Publication Date: October 2011
Publisher: Sourcebooks Inc.
Genre: Historical Romance/ Time-Slip
Pages: Paperback, 448pp
(Received for an honest review from Sourcebooks)
Purchase: Barnes & Noble, Book Depository, IndieBound
Susanna Kearsley on the WEB: website, blog, facebook, twitter
Excerpt from The Rose Garden
When Eva’s filmstar sister Katrina dies, she leaves California and returns to Trelowarth, Cornwall , where they spent their childhood summers, to scatter Katrina’s ashes and in doing so return her to the place where she belongs.
But Eva must also confront the ghosts from her own past, as well as those from a time long before her own. For the house where she so often stayed as a child is home not only to her old friends the Halletts, but also to the people who had lived there in the eighteenth century. When Eva finally accepts that she is able to slip between centuries and see and talk to the inhabitants from hundreds of years ago, she soon finds herself falling for Daniel Butler, a man who lived – and died – long before she herself was born.
Eva begins to question her place in the present, and in laying her sister to rest, comes to realise that she too must decide where she really belongs, choosing between the life she knows and the past she feels so drawn towards.
Susanna Kearsley weaves a tale of romance, time-travel, mystery and political intrigue into her latest book, The Rose Garden. The Rose Garden is a time-slip historical romance with cleverly written characters, a interesting plot line, timely historical references and evocative descriptions of time and place. The author has created a novel that will resonate with main stream romance readers, historical romance enthusiasts and fans of the paranormal.
Kearsley is able to draw the reader in and make them believe that time travel is possible, shifting easily from the 21st century to the 18th century and back again. One of the things that is essential in a time-slip novel is giving the reader a reason for the time transfer. Why, not how... Kearsley pulls this off with ease. Her reasons become obvious to the reader, when main character Eva Ward falls in love with Daniel Butler the 18th century owner of Trelowarth House. Kearsley's reasoning may not be completely plausible but it works for this particular novel. Readers who are a bit more analytical may look for a deeper meaning, but I don't think that's what Kearsley had in mind. She gives readers a character who has faced tragedy in her present life, who is looking for something more and she finds that in 1715 Cornwall.
The plot for this novel is quite interesting. There is a lot going on in both past and present that Eva gets involved with. In the present she is trying to help the current owners of Trelowarth figure out what they want to do with the property, leave it as it is, a farm where heirloom and other rare roses bloom or make it into a Tea House that could make them some money while still retaining the beauty and aura of the old mansion. In the past, Eva becomes entangled with Daniel Butler, previous owner of the house, who is a smuggler and Jacobite supporter. Overall the book had a distinct Gothic feel to it. With old mansions and smuggling. I found it interesting that the author was able to make both time periods distinctive and entertaining to read about. In most time-slip novels one time period or the other generally gets more emphasis and is more enjoyable to read about, not with this one. Kearsley is able to make both era's memorable and keep the interest high for the reader in the past and the present.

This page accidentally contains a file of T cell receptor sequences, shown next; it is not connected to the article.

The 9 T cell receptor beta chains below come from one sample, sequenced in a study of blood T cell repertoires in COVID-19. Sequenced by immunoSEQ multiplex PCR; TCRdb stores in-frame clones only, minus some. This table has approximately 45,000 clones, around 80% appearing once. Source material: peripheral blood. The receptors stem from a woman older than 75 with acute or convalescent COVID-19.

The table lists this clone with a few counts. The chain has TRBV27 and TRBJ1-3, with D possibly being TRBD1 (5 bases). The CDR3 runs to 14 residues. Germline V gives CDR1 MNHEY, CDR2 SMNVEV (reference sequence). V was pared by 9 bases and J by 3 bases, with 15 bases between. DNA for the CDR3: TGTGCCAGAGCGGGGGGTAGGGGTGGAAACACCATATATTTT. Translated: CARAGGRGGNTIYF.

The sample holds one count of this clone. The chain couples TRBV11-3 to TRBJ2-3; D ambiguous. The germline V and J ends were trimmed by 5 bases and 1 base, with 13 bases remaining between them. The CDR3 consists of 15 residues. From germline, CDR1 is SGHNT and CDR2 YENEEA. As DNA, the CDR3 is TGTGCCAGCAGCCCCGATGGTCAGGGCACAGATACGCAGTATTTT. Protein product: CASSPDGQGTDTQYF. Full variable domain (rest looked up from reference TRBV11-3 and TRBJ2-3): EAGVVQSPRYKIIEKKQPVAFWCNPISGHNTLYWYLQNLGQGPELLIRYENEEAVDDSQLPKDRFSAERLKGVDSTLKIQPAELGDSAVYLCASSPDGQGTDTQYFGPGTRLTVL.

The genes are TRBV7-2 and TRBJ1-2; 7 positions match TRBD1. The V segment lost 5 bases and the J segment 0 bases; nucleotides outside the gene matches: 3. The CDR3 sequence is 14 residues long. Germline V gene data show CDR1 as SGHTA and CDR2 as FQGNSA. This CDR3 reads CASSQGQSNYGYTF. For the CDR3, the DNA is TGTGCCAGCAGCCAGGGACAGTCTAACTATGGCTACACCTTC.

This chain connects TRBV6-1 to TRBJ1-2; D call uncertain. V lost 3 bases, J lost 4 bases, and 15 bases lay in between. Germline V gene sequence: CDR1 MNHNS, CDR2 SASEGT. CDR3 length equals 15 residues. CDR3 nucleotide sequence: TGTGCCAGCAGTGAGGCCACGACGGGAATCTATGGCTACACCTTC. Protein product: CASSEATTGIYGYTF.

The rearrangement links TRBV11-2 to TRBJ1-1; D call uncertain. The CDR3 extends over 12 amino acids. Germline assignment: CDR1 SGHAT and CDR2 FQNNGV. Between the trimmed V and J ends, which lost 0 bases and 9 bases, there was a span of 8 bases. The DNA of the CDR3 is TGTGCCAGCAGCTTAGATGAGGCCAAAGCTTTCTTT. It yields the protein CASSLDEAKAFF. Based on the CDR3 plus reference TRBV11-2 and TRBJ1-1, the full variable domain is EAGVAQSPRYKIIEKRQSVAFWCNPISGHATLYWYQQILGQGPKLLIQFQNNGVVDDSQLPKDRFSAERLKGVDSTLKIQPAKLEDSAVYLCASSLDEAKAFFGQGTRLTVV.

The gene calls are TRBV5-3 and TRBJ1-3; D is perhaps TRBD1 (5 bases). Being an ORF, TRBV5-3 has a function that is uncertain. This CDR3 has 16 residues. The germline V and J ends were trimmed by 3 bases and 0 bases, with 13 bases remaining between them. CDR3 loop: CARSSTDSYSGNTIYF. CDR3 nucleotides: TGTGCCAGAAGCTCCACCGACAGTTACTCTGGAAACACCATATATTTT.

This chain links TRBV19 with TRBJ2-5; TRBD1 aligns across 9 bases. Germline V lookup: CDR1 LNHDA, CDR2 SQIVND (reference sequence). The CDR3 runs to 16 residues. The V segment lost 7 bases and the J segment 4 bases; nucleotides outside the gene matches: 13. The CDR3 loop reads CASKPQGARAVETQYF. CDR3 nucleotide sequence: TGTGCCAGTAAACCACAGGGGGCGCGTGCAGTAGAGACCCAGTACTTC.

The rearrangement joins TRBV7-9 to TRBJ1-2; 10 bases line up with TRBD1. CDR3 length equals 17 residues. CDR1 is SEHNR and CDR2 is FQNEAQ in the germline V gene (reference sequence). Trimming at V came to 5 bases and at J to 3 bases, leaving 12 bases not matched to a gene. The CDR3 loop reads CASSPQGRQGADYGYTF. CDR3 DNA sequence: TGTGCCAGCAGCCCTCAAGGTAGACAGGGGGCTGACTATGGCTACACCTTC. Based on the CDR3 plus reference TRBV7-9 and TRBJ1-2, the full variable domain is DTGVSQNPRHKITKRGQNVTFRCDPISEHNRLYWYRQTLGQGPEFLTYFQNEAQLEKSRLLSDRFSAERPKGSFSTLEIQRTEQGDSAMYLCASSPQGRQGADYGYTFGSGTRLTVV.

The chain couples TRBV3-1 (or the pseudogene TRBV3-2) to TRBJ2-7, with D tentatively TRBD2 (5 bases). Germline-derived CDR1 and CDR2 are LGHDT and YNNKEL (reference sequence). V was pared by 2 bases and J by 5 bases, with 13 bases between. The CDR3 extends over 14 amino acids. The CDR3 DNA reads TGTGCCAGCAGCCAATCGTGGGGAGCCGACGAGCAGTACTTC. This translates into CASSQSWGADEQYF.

One of my favorite parts of the novel was the authors ability to set the time and place. Her descriptive powers were definitely working in this novel. When she describes the windswept Cornish landscape readers can almost smell the salty sea air and feel the breeze on their faces. Kearsley is able to bring 18th century England to life with her choice of words, easily transporting the reader back and forth in time. She uses historical references with ease, making the facts adhere to the story. It is easy to see that her research was well done and accurately used to set the historical scene. Being of Scottish ancestry it is always interesting to me to see how authors portray events like the Jacobite uprising and I thought Kearsley did a good job of using the events, but not letting them overwhelm the story.
This one has a little something for several different kinds of readers. It is what I would call a 'clean' romance. Kearsley alludes to a lot of things but doesn't beat the reader over the head with too much sexual content. Main stream romance fans will love the story between Eva and Daniel and their growth over the course of the story. Historical fans will enjoy the 18th century descriptions and political intrigue and paranormal enthusiasts will enjoy how the author employs the time-slip and what that does to the overall story. I am recommending it to all my readers. It's an engaging read, the time travel element is well written and the characters are fleshed out and full of surprises. The supporting cast in both time periods are essential to the story and fun to read about. The ending may cause a bit of concern for some readers as it was a bit of a stretch to make everyone get their happily-ever-after, but not every ending has to be what is expected. The unexpected sometimes proves a whole lot more interesting.
The Rose Garden is available NOW from your favorite bookseller.
I'm giving this one 4 out of 5 apples from my book bag!
Susanna Kearsley's writing has been compared to Mary Stewart, Daphne du Maurier, and Diana Gabaldon. Her books have been translated into several languages, selected for the Mystery Guild, condensed for Reader's Digest, and optioned for film. She lives in Canada, near the shores of Lake Ontario.